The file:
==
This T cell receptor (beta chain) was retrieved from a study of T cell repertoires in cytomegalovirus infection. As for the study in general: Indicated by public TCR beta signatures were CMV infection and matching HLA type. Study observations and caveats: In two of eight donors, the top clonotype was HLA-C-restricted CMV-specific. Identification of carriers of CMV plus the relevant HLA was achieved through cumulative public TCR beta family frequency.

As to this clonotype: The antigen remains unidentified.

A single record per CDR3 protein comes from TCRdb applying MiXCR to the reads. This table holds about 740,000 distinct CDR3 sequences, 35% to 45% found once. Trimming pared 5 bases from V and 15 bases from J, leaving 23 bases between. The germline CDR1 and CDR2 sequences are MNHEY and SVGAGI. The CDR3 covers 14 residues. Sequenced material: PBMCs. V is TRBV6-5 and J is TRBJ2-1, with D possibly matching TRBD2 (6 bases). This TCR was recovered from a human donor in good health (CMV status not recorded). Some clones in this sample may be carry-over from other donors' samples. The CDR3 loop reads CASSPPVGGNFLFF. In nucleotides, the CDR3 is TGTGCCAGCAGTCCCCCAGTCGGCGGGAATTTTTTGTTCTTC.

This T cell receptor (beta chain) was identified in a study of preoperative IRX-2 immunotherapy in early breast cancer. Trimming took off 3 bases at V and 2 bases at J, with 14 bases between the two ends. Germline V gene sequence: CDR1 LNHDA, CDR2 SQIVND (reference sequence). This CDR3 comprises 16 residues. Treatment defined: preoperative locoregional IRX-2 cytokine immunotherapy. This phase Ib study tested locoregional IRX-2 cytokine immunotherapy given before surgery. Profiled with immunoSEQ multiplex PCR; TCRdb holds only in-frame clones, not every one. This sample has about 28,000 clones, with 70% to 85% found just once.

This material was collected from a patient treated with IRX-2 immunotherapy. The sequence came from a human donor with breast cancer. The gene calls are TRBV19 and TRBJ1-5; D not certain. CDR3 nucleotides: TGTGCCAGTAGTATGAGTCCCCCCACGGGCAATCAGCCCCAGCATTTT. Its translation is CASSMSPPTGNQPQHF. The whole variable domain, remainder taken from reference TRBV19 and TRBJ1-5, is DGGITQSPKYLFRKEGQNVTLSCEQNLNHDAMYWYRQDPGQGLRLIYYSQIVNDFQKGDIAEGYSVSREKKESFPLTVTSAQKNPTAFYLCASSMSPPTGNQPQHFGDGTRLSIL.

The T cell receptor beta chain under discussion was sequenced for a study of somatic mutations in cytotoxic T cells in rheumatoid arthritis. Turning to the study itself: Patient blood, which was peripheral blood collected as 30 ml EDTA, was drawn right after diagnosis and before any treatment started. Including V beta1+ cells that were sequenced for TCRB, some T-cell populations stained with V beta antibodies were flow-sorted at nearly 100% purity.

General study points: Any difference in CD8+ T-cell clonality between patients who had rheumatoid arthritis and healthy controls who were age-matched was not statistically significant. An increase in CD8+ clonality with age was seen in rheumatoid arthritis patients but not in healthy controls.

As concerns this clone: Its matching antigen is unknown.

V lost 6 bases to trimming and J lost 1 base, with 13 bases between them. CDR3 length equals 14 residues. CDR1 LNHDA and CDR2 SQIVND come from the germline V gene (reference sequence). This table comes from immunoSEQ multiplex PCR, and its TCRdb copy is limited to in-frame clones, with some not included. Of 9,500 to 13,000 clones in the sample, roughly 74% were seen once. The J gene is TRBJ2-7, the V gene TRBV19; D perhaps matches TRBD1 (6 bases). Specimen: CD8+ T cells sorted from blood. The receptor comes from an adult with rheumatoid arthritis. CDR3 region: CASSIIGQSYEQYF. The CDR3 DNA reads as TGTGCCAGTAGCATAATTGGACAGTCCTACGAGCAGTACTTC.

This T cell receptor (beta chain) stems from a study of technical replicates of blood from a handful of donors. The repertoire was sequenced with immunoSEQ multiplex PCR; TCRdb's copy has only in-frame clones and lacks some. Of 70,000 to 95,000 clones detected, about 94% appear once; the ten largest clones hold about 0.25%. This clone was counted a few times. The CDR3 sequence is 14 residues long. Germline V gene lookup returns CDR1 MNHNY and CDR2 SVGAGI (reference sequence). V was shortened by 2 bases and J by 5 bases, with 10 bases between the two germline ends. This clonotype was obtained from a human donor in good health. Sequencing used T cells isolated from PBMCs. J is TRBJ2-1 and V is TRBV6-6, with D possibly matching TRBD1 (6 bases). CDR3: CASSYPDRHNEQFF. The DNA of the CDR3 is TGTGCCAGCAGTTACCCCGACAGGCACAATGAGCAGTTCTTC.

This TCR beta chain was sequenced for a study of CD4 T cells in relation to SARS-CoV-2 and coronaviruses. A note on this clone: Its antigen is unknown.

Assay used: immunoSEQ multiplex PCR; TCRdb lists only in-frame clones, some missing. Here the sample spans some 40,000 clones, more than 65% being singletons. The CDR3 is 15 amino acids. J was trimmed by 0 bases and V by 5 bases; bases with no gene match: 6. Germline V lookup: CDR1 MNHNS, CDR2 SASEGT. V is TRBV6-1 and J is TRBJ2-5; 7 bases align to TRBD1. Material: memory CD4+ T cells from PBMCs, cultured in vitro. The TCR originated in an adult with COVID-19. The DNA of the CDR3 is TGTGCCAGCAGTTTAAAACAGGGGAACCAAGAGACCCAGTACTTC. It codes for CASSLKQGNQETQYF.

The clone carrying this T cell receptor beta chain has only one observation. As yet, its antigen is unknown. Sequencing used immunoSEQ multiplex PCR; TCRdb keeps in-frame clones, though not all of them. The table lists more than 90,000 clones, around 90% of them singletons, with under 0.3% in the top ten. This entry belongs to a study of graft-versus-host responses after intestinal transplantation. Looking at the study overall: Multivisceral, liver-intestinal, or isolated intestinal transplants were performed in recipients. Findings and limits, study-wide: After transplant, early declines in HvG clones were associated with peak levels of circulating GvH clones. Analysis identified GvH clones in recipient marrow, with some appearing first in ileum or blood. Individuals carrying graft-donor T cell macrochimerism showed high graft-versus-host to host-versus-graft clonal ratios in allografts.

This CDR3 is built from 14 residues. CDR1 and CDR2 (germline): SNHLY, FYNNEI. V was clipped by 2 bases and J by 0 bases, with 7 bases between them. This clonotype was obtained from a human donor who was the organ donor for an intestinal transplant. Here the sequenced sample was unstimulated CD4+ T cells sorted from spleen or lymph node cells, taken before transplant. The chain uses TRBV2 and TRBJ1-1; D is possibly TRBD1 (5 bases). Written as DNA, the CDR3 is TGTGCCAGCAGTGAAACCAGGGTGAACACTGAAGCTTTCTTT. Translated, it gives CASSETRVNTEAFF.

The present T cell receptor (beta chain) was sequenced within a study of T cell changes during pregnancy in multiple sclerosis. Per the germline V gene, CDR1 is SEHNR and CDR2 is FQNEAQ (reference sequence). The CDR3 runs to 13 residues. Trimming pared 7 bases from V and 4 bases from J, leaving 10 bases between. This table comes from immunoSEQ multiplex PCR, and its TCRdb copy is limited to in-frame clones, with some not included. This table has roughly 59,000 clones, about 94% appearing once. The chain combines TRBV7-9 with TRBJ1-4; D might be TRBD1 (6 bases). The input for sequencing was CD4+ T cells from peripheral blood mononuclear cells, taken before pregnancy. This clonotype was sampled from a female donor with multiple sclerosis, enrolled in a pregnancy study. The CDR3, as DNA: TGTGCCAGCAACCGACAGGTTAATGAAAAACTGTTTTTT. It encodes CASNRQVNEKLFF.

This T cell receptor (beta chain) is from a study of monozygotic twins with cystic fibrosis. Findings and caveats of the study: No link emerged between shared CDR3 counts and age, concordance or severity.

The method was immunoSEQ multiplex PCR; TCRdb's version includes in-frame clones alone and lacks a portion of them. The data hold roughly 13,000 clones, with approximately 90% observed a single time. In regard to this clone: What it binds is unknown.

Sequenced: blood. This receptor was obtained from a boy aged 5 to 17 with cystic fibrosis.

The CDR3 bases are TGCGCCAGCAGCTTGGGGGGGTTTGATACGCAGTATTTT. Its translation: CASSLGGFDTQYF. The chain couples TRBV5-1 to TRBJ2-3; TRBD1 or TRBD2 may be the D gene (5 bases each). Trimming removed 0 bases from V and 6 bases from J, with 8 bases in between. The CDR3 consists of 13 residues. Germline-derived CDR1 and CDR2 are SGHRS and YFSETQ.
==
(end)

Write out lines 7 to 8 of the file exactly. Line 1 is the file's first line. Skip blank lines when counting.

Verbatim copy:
General study points: Any difference in CD8+ T-cell clonality between patients who had rheumatoid arthritis and healthy controls who were age-matched was not statistically significant. An increase in CD8+ clonality with age was seen in rheumatoid arthritis patients but not in healthy controls.

As concerns this clone: Its matching antigen is unknown.